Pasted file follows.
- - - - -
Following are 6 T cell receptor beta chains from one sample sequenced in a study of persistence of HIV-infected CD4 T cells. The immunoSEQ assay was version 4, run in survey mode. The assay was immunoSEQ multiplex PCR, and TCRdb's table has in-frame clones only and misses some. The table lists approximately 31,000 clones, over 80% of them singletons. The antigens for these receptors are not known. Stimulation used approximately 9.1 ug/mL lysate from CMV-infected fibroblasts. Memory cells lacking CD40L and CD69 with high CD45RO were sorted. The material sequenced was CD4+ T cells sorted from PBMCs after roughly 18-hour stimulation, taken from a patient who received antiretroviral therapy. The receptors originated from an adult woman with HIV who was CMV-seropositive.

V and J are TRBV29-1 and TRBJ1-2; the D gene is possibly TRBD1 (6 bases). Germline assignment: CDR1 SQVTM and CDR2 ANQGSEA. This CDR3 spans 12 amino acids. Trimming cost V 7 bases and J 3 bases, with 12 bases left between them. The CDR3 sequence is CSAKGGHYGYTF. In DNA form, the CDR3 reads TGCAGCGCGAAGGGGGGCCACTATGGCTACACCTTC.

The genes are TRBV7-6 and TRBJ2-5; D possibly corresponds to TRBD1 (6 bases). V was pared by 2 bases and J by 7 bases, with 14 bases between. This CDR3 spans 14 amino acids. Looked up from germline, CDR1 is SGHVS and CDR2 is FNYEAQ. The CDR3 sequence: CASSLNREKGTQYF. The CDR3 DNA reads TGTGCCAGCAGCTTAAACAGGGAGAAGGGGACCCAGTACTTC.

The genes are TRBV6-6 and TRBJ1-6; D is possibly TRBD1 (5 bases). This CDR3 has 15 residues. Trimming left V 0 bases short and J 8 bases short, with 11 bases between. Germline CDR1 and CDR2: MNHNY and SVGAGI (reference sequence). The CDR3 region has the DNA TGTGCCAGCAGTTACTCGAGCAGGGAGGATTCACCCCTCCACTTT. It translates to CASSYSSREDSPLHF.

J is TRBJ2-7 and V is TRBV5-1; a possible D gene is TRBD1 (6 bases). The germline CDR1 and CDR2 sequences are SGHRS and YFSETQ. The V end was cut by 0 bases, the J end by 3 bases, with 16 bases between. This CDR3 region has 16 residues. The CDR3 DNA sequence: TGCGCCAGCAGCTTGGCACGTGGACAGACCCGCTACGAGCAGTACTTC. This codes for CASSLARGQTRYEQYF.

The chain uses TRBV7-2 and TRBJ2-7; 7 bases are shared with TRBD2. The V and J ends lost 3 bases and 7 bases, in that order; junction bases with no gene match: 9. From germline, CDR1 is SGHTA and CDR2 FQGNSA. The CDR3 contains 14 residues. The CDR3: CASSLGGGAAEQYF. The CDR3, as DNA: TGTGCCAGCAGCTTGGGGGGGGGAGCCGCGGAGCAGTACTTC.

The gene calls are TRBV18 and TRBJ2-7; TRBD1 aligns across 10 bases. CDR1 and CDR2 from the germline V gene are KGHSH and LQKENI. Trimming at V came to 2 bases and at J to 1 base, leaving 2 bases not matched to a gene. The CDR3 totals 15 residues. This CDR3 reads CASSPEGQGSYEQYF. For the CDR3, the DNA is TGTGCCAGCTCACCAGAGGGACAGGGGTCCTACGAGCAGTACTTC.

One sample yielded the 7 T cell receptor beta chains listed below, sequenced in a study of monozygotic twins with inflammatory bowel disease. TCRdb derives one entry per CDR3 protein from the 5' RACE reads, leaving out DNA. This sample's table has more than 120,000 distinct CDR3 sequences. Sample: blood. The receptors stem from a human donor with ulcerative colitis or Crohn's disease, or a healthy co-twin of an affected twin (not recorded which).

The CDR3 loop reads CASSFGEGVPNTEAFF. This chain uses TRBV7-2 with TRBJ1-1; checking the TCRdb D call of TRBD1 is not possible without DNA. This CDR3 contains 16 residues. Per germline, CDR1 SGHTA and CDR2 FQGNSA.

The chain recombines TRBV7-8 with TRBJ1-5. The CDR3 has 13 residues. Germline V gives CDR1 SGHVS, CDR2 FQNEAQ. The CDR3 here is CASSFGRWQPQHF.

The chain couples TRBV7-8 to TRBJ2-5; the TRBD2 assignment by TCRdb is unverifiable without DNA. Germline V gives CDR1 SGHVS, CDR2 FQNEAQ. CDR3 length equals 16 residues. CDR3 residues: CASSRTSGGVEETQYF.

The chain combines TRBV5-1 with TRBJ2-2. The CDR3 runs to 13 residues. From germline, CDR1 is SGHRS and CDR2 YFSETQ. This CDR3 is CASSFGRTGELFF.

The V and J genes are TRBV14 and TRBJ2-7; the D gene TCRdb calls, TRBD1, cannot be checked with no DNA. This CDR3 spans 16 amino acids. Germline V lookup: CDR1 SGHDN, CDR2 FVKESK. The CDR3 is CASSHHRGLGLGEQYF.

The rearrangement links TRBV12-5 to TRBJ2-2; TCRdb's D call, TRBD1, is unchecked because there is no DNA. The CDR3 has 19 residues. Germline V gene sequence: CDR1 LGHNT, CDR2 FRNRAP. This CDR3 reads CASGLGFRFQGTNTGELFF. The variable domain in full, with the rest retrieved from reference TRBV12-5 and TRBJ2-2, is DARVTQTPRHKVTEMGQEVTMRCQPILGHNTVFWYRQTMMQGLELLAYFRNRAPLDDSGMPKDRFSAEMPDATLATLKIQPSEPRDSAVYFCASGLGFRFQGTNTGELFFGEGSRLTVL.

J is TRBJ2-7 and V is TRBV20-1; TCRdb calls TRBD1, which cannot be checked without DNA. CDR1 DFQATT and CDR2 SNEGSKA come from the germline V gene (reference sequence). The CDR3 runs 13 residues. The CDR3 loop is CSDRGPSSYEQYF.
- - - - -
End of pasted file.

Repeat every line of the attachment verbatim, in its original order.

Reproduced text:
Following are 6 T cell receptor beta chains from one sample sequenced in a study of persistence of HIV-infected CD4 T cells. The immunoSEQ assay was version 4, run in survey mode. The assay was immunoSEQ multiplex PCR, and TCRdb's table has in-frame clones only and misses some. The table lists approximately 31,000 clones, over 80% of them singletons. The antigens for these receptors are not known. Stimulation used approximately 9.1 ug/mL lysate from CMV-infected fibroblasts. Memory cells lacking CD40L and CD69 with high CD45RO were sorted. The material sequenced was CD4+ T cells sorted from PBMCs after roughly 18-hour stimulation, taken from a patient who received antiretroviral therapy. The receptors originated from an adult woman with HIV who was CMV-seropositive.

V and J are TRBV29-1 and TRBJ1-2; the D gene is possibly TRBD1 (6 bases). Germline assignment: CDR1 SQVTM and CDR2 ANQGSEA. This CDR3 spans 12 amino acids. Trimming cost V 7 bases and J 3 bases, with 12 bases left between them. The CDR3 sequence is CSAKGGHYGYTF. In DNA form, the CDR3 reads TGCAGCGCGAAGGGGGGCCACTATGGCTACACCTTC.

The genes are TRBV7-6 and TRBJ2-5; D possibly corresponds to TRBD1 (6 bases). V was pared by 2 bases and J by 7 bases, with 14 bases between. This CDR3 spans 14 amino acids. Looked up from germline, CDR1 is SGHVS and CDR2 is FNYEAQ. The CDR3 sequence: CASSLNREKGTQYF. The CDR3 DNA reads TGTGCCAGCAGCTTAAACAGGGAGAAGGGGACCCAGTACTTC.

The genes are TRBV6-6 and TRBJ1-6; D is possibly TRBD1 (5 bases). This CDR3 has 15 residues. Trimming left V 0 bases short and J 8 bases short, with 11 bases between. Germline CDR1 and CDR2: MNHNY and SVGAGI (reference sequence). The CDR3 region has the DNA TGTGCCAGCAGTTACTCGAGCAGGGAGGATTCACCCCTCCACTTT. It translates to CASSYSSREDSPLHF.

J is TRBJ2-7 and V is TRBV5-1; a possible D gene is TRBD1 (6 bases). The germline CDR1 and CDR2 sequences are SGHRS and YFSETQ. The V end was cut by 0 bases, the J end by 3 bases, with 16 bases between. This CDR3 region has 16 residues. The CDR3 DNA sequence: TGCGCCAGCAGCTTGGCACGTGGACAGACCCGCTACGAGCAGTACTTC. This codes for CASSLARGQTRYEQYF.

The chain uses TRBV7-2 and TRBJ2-7; 7 bases are shared with TRBD2. The V and J ends lost 3 bases and 7 bases, in that order; junction bases with no gene match: 9. From germline, CDR1 is SGHTA and CDR2 FQGNSA. The CDR3 contains 14 residues. The CDR3: CASSLGGGAAEQYF. The CDR3, as DNA: TGTGCCAGCAGCTTGGGGGGGGGAGCCGCGGAGCAGTACTTC.

The gene calls are TRBV18 and TRBJ2-7; TRBD1 aligns across 10 bases. CDR1 and CDR2 from the germline V gene are KGHSH and LQKENI. Trimming at V came to 2 bases and at J to 1 base, leaving 2 bases not matched to a gene. The CDR3 totals 15 residues. This CDR3 reads CASSPEGQGSYEQYF. For the CDR3, the DNA is TGTGCCAGCTCACCAGAGGGACAGGGGTCCTACGAGCAGTACTTC.

One sample yielded the 7 T cell receptor beta chains listed below, sequenced in a study of monozygotic twins with inflammatory bowel disease. TCRdb derives one entry per CDR3 protein from the 5' RACE reads, leaving out DNA. This sample's table has more than 120,000 distinct CDR3 sequences. Sample: blood. The receptors stem from a human donor with ulcerative colitis or Crohn's disease, or a healthy co-twin of an affected twin (not recorded which).

The CDR3 loop reads CASSFGEGVPNTEAFF. This chain uses TRBV7-2 with TRBJ1-1; checking the TCRdb D call of TRBD1 is not possible without DNA. This CDR3 contains 16 residues. Per germline, CDR1 SGHTA and CDR2 FQGNSA.

The chain recombines TRBV7-8 with TRBJ1-5. The CDR3 has 13 residues. Germline V gives CDR1 SGHVS, CDR2 FQNEAQ. The CDR3 here is CASSFGRWQPQHF.

The chain couples TRBV7-8 to TRBJ2-5; the TRBD2 assignment by TCRdb is unverifiable without DNA. Germline V gives CDR1 SGHVS, CDR2 FQNEAQ. CDR3 length equals 16 residues. CDR3 residues: CASSRTSGGVEETQYF.

The chain combines TRBV5-1 with TRBJ2-2. The CDR3 runs to 13 residues. From germline, CDR1 is SGHRS and CDR2 YFSETQ. This CDR3 is CASSFGRTGELFF.

The V and J genes are TRBV14 and TRBJ2-7; the D gene TCRdb calls, TRBD1, cannot be checked with no DNA. This CDR3 spans 16 amino acids. Germline V lookup: CDR1 SGHDN, CDR2 FVKESK. The CDR3 is CASSHHRGLGLGEQYF.

The rearrangement links TRBV12-5 to TRBJ2-2; TCRdb's D call, TRBD1, is unchecked because there is no DNA. The CDR3 has 19 residues. Germline V gene sequence: CDR1 LGHNT, CDR2 FRNRAP. This CDR3 reads CASGLGFRFQGTNTGELFF. The variable domain in full, with the rest retrieved from reference TRBV12-5 and TRBJ2-2, is DARVTQTPRHKVTEMGQEVTMRCQPILGHNTVFWYRQTMMQGLELLAYFRNRAPLDDSGMPKDRFSAEMPDATLATLKIQPSEPRDSAVYFCASGLGFRFQGTNTGELFFGEGSRLTVL.

J is TRBJ2-7 and V is TRBV20-1; TCRdb calls TRBD1, which cannot be checked without DNA. CDR1 DFQATT and CDR2 SNEGSKA come from the germline V gene (reference sequence). The CDR3 runs 13 residues. The CDR3 loop is CSDRGPSSYEQYF.